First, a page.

I believe the quality discipline is one that respects facts and has little use for baseless assertions. The editors would be well-advised to follow the same principle when reviewing articles for inclusion in Quality Progress.
Mitsubishi Caterpillar Forklift America
Oil Did Not Cause Terrorist Attacks
I do not understand how Darcy Hitchcock and Marsha Willard can link the terrorist attacks to oil. They seem to make some weak assumptions, and it is evident that Osama bin Laden doesn't care about how the United States is dependent on oil consumption or the environmental effects of this dependence. He is (or was) a very rich individual with a demented mind who used his money to persuade others to join in his hatred of the United States.
Sure, he and most of the Middle Eastern world are definitely jealous of the West, and that was probably some of the impetus behind the attacks. But the primary difference is religious, as Hitchcock and Willard cite in the article. Bin Laden and his followers don't like the freedom we have in Christianity. His and his followers' main objective was to fight and die for Islam. Does that have anything to do with oil? Have any of bin Laden's comments ever been linked to industrialization and oil issues? Could Hitchcock and Willard please give me some reading references so I can try to understand their viewpoint?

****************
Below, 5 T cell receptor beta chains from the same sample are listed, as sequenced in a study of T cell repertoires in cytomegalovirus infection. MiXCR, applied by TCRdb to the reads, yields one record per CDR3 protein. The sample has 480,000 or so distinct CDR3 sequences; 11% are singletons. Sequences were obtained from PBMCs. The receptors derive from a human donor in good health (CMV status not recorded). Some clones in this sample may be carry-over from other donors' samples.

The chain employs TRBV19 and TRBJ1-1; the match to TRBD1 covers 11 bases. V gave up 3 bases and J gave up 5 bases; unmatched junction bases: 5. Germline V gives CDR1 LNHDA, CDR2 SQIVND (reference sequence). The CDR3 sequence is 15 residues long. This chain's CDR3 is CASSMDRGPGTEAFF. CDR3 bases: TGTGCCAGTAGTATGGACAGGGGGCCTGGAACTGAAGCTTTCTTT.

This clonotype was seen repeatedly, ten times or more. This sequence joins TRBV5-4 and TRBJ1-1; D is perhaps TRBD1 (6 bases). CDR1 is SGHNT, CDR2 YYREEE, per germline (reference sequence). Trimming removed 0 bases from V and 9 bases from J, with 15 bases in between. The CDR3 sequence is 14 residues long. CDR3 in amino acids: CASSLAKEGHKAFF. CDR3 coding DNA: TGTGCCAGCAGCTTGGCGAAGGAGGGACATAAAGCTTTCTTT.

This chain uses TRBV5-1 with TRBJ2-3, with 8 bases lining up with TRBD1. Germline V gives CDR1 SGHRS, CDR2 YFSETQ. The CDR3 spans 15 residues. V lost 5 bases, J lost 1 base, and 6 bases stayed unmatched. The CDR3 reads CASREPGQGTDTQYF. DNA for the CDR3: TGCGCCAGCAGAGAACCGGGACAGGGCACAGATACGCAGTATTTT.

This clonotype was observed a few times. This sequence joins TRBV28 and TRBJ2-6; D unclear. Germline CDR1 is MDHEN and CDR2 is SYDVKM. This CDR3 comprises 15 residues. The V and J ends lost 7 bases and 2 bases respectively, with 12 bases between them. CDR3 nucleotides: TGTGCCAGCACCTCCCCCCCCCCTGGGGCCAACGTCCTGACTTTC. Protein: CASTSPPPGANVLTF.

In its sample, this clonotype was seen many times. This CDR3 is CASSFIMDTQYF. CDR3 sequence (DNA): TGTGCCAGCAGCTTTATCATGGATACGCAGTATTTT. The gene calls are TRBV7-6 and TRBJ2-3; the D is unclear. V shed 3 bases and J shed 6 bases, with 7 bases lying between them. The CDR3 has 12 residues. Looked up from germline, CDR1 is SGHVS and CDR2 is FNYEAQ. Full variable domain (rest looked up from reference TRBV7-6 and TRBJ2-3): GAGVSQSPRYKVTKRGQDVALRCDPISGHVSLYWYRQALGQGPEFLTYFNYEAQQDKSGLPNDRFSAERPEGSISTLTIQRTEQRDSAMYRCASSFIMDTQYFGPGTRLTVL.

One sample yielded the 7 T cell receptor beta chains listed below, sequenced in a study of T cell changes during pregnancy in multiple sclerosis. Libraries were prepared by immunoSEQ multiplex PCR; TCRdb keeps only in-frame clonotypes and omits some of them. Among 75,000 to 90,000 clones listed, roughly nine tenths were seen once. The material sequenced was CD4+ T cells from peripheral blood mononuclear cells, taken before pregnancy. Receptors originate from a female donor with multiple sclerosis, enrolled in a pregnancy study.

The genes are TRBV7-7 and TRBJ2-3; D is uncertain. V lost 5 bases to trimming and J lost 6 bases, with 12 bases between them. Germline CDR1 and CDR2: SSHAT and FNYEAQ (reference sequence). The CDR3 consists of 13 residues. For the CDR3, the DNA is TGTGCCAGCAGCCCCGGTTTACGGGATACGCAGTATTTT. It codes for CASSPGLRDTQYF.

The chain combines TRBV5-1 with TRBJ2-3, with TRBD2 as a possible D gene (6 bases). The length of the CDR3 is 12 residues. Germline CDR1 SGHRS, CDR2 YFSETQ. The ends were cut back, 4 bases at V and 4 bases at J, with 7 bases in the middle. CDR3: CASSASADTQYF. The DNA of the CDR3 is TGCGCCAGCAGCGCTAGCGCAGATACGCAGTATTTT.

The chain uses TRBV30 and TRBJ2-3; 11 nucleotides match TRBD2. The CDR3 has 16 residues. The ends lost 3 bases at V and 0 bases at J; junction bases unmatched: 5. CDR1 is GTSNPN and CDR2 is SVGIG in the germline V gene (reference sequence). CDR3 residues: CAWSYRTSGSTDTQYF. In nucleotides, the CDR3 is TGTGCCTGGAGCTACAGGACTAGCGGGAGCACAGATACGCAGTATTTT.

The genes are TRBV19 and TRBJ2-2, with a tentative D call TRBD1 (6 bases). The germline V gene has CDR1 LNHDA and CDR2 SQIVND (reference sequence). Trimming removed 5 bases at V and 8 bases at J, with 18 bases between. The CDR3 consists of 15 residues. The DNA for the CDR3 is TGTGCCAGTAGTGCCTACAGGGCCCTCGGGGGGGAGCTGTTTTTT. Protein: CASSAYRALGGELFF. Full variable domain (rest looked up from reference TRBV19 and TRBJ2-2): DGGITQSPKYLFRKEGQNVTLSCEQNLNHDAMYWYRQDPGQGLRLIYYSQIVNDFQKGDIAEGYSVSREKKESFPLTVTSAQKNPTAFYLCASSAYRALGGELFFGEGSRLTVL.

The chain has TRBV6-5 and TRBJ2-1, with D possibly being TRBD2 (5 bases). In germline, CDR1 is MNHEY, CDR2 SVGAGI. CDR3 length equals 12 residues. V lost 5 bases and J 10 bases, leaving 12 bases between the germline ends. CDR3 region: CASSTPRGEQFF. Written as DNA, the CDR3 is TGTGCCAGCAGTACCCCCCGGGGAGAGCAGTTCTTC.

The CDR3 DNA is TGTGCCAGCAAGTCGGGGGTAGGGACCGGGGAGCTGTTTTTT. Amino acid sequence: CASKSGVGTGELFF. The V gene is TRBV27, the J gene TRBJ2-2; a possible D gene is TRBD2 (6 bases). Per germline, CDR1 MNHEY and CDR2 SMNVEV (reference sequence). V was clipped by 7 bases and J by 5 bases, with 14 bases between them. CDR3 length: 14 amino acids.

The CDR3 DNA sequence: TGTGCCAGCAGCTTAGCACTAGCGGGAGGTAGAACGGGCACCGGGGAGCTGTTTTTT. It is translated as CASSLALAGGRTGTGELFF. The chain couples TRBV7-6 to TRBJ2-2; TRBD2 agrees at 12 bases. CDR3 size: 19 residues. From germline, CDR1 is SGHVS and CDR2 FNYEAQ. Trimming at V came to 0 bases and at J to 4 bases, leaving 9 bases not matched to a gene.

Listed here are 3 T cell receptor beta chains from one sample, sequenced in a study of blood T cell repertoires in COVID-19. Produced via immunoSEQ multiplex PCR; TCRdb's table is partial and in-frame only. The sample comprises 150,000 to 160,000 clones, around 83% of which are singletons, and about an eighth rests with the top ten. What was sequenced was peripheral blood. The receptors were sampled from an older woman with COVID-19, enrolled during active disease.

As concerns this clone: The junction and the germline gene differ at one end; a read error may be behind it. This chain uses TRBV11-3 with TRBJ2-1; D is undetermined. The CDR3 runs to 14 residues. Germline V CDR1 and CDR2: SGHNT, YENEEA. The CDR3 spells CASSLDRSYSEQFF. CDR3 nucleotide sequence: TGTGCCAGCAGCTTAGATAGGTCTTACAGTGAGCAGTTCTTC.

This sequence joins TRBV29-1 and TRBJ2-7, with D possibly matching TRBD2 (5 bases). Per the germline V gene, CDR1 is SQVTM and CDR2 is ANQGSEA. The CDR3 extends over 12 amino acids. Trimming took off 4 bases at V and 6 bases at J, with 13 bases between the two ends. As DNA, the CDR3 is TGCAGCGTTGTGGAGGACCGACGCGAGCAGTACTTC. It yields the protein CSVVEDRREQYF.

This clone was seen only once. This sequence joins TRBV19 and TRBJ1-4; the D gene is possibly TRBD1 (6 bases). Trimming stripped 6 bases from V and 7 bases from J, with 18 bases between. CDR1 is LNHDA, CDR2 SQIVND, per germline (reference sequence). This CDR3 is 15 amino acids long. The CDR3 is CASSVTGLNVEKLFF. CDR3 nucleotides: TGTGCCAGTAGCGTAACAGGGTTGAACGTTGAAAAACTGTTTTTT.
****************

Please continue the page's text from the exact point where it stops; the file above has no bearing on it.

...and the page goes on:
With regard to Bill Clinton's plea for developing countries to turn away from shortsighted selfishness, Clinton for one surely knows how much the United States contributes to foreign financial needs, as we have given numerous countries tremendous loans that will never be repaid.
I think QP is an excellent resource for quality of business and even life issues, but I am concerned the magazine's focus may get sidetracked with articles like this. I would surely hate to see this publication turn into a liberal outlet. What is the purpose of this article in QP? What are we to get out of it on a quality front?
Baton Rouge, LA
Authors' Response: Regarding sustainability and the Sept. 11 attacks, we certainly do not believe sustainability was bin Laden's motivation for the attacks. What we were trying to do was to look at the events through the lens of sustainability. Bin Laden has used the United States' military presence in Saudia Arabia as a platform for generating hatred for the United States, and our involvement in the region is linked to our dependence on oil, an unsustainable energy source. Afghanistan has been devastated by drought, a possible effect of climate change, which is a result of using fossil fuels.
These social issues are part of sustainability; we ignore these problems at our own peril. The consumptive lifestyle in the United States also raises issues with people in the developing world.
We recommend the following reading material:
- Hammond, Allen, Which World: Scenarios for the 21st Century (Washington, DC: Island Press, 1998).
- Kaplan, Robert, The Coming Anarchy (New York: Random House, 2000).
- Brown, Lester, Eco-Economy: Building an Economy for the Earth (New York: W.W. Norton & Co., 2001).
- Putnam, Robert D., Bowling Alone: The Collapse and Revival of American Community (New York: Simon and Schuster, 2000).
And MARSHA WILLARD
Axis Performance Advisors
Is This ValuableMagazine On a Downward Spiral?
Even by looking through the lens of sustainability, the authors of "Sustainability: Enlarging Quality's Mission" fail to prove any point in somehow understanding the intent of the terrorist attacks as a function of present U.S. industrial responsibility to the environment or the world community. In fact, the authors' attempt to somehow justify the terrorists' actions for something grounded in logic is an affront to the victims' families.